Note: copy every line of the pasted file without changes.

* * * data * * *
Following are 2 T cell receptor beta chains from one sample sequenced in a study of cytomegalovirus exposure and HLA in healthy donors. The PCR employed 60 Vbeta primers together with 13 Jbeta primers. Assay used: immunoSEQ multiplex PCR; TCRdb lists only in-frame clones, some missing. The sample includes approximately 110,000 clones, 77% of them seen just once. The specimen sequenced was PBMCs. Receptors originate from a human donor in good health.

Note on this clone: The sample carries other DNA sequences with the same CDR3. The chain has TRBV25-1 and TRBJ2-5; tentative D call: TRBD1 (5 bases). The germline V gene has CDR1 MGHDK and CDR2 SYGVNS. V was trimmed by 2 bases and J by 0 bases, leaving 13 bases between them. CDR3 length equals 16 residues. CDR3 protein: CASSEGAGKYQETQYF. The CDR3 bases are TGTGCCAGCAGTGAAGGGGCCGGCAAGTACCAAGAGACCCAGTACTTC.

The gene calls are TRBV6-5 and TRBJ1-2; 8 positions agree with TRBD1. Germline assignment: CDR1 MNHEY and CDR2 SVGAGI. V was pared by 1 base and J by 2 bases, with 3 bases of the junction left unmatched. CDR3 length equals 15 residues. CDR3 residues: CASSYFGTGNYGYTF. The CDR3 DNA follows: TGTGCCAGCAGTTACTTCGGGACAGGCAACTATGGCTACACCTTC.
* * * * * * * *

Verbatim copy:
Following are 2 T cell receptor beta chains from one sample sequenced in a study of cytomegalovirus exposure and HLA in healthy donors. The PCR employed 60 Vbeta primers together with 13 Jbeta primers. Assay used: immunoSEQ multiplex PCR; TCRdb lists only in-frame clones, some missing. The sample includes approximately 110,000 clones, 77% of them seen just once. The specimen sequenced was PBMCs. Receptors originate from a human donor in good health.

Note on this clone: The sample carries other DNA sequences with the same CDR3. The chain has TRBV25-1 and TRBJ2-5; tentative D call: TRBD1 (5 bases). The germline V gene has CDR1 MGHDK and CDR2 SYGVNS. V was trimmed by 2 bases and J by 0 bases, leaving 13 bases between them. CDR3 length equals 16 residues. CDR3 protein: CASSEGAGKYQETQYF. The CDR3 bases are TGTGCCAGCAGTGAAGGGGCCGGCAAGTACCAAGAGACCCAGTACTTC.

The gene calls are TRBV6-5 and TRBJ1-2; 8 positions agree with TRBD1. Germline assignment: CDR1 MNHEY and CDR2 SVGAGI. V was pared by 1 base and J by 2 bases, with 3 bases of the junction left unmatched. CDR3 length equals 15 residues. CDR3 residues: CASSYFGTGNYGYTF. The CDR3 DNA follows: TGTGCCAGCAGTTACTTCGGGACAGGCAACTATGGCTACACCTTC.